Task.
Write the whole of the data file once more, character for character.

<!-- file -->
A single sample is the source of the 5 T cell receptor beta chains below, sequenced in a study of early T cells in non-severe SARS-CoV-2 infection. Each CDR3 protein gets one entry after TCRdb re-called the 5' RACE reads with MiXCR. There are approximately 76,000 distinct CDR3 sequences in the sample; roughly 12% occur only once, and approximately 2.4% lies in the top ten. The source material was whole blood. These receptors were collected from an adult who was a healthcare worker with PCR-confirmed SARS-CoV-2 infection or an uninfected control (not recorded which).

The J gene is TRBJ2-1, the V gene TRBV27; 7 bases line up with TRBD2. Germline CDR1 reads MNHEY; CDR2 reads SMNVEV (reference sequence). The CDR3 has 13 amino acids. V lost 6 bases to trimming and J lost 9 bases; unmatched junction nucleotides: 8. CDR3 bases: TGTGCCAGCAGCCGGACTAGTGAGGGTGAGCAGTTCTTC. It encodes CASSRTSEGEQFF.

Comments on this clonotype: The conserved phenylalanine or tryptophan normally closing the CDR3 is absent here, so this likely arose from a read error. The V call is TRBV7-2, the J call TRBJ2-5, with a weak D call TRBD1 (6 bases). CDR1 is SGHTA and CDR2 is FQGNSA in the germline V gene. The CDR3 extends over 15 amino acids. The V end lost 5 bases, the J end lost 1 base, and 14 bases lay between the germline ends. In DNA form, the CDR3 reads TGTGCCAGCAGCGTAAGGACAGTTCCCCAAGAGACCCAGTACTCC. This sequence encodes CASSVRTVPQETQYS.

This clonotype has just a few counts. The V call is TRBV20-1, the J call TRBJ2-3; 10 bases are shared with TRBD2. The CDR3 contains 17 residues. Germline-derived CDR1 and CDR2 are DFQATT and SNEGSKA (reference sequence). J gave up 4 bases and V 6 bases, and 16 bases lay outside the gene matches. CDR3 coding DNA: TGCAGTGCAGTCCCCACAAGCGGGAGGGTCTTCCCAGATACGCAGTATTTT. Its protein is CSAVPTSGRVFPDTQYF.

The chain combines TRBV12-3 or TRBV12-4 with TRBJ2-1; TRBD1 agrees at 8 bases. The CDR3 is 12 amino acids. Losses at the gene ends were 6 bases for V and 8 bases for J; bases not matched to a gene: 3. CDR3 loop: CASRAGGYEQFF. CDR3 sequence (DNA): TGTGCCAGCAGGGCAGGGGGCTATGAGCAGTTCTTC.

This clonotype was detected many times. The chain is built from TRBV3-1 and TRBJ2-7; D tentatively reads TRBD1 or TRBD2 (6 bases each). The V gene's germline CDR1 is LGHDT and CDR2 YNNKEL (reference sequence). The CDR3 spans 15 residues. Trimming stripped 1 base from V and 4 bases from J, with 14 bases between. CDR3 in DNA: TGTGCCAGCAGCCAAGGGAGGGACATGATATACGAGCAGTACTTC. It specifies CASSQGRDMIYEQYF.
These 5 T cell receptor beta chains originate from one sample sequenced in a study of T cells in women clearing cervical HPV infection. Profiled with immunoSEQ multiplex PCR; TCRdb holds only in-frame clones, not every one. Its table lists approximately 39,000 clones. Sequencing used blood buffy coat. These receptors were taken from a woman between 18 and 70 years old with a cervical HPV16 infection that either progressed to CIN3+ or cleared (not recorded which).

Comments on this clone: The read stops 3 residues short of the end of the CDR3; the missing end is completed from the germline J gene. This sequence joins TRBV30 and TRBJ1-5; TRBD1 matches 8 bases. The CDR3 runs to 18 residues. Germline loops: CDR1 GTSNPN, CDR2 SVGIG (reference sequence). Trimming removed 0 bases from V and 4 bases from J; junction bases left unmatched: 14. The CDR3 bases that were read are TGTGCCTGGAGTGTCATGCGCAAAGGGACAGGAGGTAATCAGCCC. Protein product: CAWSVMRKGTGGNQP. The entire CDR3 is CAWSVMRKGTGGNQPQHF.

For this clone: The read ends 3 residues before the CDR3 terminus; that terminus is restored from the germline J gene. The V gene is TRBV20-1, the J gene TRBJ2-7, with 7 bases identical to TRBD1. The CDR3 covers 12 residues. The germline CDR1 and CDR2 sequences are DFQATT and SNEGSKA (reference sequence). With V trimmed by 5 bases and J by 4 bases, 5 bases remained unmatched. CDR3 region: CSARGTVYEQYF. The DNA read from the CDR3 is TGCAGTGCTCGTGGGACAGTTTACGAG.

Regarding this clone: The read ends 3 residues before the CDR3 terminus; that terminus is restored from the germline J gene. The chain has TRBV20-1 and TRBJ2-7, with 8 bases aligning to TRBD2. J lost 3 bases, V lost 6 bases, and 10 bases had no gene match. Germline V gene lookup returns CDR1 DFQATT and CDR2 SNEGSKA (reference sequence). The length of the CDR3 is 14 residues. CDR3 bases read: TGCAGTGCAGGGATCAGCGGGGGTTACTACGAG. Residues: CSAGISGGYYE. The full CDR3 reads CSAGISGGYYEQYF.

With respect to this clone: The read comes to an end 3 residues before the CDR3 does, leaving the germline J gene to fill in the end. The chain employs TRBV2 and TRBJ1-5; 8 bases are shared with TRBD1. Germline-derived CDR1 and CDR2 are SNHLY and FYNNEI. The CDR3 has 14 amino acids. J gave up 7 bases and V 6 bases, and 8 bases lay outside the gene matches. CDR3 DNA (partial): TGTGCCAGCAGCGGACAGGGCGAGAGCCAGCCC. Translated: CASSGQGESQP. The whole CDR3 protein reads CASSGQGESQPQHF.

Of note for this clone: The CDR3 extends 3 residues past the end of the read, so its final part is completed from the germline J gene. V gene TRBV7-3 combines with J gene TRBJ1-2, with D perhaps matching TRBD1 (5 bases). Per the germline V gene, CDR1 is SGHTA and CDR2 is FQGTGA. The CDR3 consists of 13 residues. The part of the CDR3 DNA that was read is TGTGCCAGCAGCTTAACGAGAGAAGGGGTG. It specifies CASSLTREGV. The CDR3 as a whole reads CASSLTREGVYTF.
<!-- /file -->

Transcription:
A single sample is the source of the 5 T cell receptor beta chains below, sequenced in a study of early T cells in non-severe SARS-CoV-2 infection. Each CDR3 protein gets one entry after TCRdb re-called the 5' RACE reads with MiXCR. There are approximately 76,000 distinct CDR3 sequences in the sample; roughly 12% occur only once, and approximately 2.4% lies in the top ten. The source material was whole blood. These receptors were collected from an adult who was a healthcare worker with PCR-confirmed SARS-CoV-2 infection or an uninfected control (not recorded which).

The J gene is TRBJ2-1, the V gene TRBV27; 7 bases line up with TRBD2. Germline CDR1 reads MNHEY; CDR2 reads SMNVEV (reference sequence). The CDR3 has 13 amino acids. V lost 6 bases to trimming and J lost 9 bases; unmatched junction nucleotides: 8. CDR3 bases: TGTGCCAGCAGCCGGACTAGTGAGGGTGAGCAGTTCTTC. It encodes CASSRTSEGEQFF.

Comments on this clonotype: The conserved phenylalanine or tryptophan normally closing the CDR3 is absent here, so this likely arose from a read error. The V call is TRBV7-2, the J call TRBJ2-5, with a weak D call TRBD1 (6 bases). CDR1 is SGHTA and CDR2 is FQGNSA in the germline V gene. The CDR3 extends over 15 amino acids. The V end lost 5 bases, the J end lost 1 base, and 14 bases lay between the germline ends. In DNA form, the CDR3 reads TGTGCCAGCAGCGTAAGGACAGTTCCCCAAGAGACCCAGTACTCC. This sequence encodes CASSVRTVPQETQYS.

This clonotype has just a few counts. The V call is TRBV20-1, the J call TRBJ2-3; 10 bases are shared with TRBD2. The CDR3 contains 17 residues. Germline-derived CDR1 and CDR2 are DFQATT and SNEGSKA (reference sequence). J gave up 4 bases and V 6 bases, and 16 bases lay outside the gene matches. CDR3 coding DNA: TGCAGTGCAGTCCCCACAAGCGGGAGGGTCTTCCCAGATACGCAGTATTTT. Its protein is CSAVPTSGRVFPDTQYF.

The chain combines TRBV12-3 or TRBV12-4 with TRBJ2-1; TRBD1 agrees at 8 bases. The CDR3 is 12 amino acids. Losses at the gene ends were 6 bases for V and 8 bases for J; bases not matched to a gene: 3. CDR3 loop: CASRAGGYEQFF. CDR3 sequence (DNA): TGTGCCAGCAGGGCAGGGGGCTATGAGCAGTTCTTC.

This clonotype was detected many times. The chain is built from TRBV3-1 and TRBJ2-7; D tentatively reads TRBD1 or TRBD2 (6 bases each). The V gene's germline CDR1 is LGHDT and CDR2 YNNKEL (reference sequence). The CDR3 spans 15 residues. Trimming stripped 1 base from V and 4 bases from J, with 14 bases between. CDR3 in DNA: TGTGCCAGCAGCCAAGGGAGGGACATGATATACGAGCAGTACTTC. It specifies CASSQGRDMIYEQYF.
These 5 T cell receptor beta chains originate from one sample sequenced in a study of T cells in women clearing cervical HPV infection. Profiled with immunoSEQ multiplex PCR; TCRdb holds only in-frame clones, not every one. Its table lists approximately 39,000 clones. Sequencing used blood buffy coat. These receptors were taken from a woman between 18 and 70 years old with a cervical HPV16 infection that either progressed to CIN3+ or cleared (not recorded which).

Comments on this clone: The read stops 3 residues short of the end of the CDR3; the missing end is completed from the germline J gene. This sequence joins TRBV30 and TRBJ1-5; TRBD1 matches 8 bases. The CDR3 runs to 18 residues. Germline loops: CDR1 GTSNPN, CDR2 SVGIG (reference sequence). Trimming removed 0 bases from V and 4 bases from J; junction bases left unmatched: 14. The CDR3 bases that were read are TGTGCCTGGAGTGTCATGCGCAAAGGGACAGGAGGTAATCAGCCC. Protein product: CAWSVMRKGTGGNQP. The entire CDR3 is CAWSVMRKGTGGNQPQHF.

For this clone: The read ends 3 residues before the CDR3 terminus; that terminus is restored from the germline J gene. The V gene is TRBV20-1, the J gene TRBJ2-7, with 7 bases identical to TRBD1. The CDR3 covers 12 residues. The germline CDR1 and CDR2 sequences are DFQATT and SNEGSKA (reference sequence). With V trimmed by 5 bases and J by 4 bases, 5 bases remained unmatched. CDR3 region: CSARGTVYEQYF. The DNA read from the CDR3 is TGCAGTGCTCGTGGGACAGTTTACGAG.

Regarding this clone: The read ends 3 residues before the CDR3 terminus; that terminus is restored from the germline J gene. The chain has TRBV20-1 and TRBJ2-7, with 8 bases aligning to TRBD2. J lost 3 bases, V lost 6 bases, and 10 bases had no gene match. Germline V gene lookup returns CDR1 DFQATT and CDR2 SNEGSKA (reference sequence). The length of the CDR3 is 14 residues. CDR3 bases read: TGCAGTGCAGGGATCAGCGGGGGTTACTACGAG. Residues: CSAGISGGYYE. The full CDR3 reads CSAGISGGYYEQYF.

With respect to this clone: The read comes to an end 3 residues before the CDR3 does, leaving the germline J gene to fill in the end. The chain employs TRBV2 and TRBJ1-5; 8 bases are shared with TRBD1. Germline-derived CDR1 and CDR2 are SNHLY and FYNNEI. The CDR3 has 14 amino acids. J gave up 7 bases and V 6 bases, and 8 bases lay outside the gene matches. CDR3 DNA (partial): TGTGCCAGCAGCGGACAGGGCGAGAGCCAGCCC. Translated: CASSGQGESQP. The whole CDR3 protein reads CASSGQGESQPQHF.

Of note for this clone: The CDR3 extends 3 residues past the end of the read, so its final part is completed from the germline J gene. V gene TRBV7-3 combines with J gene TRBJ1-2, with D perhaps matching TRBD1 (5 bases). Per the germline V gene, CDR1 is SGHTA and CDR2 is FQGTGA. The CDR3 consists of 13 residues. The part of the CDR3 DNA that was read is TGTGCCAGCAGCTTAACGAGAGAAGGGGTG. It specifies CASSLTREGV. The CDR3 as a whole reads CASSLTREGVYTF.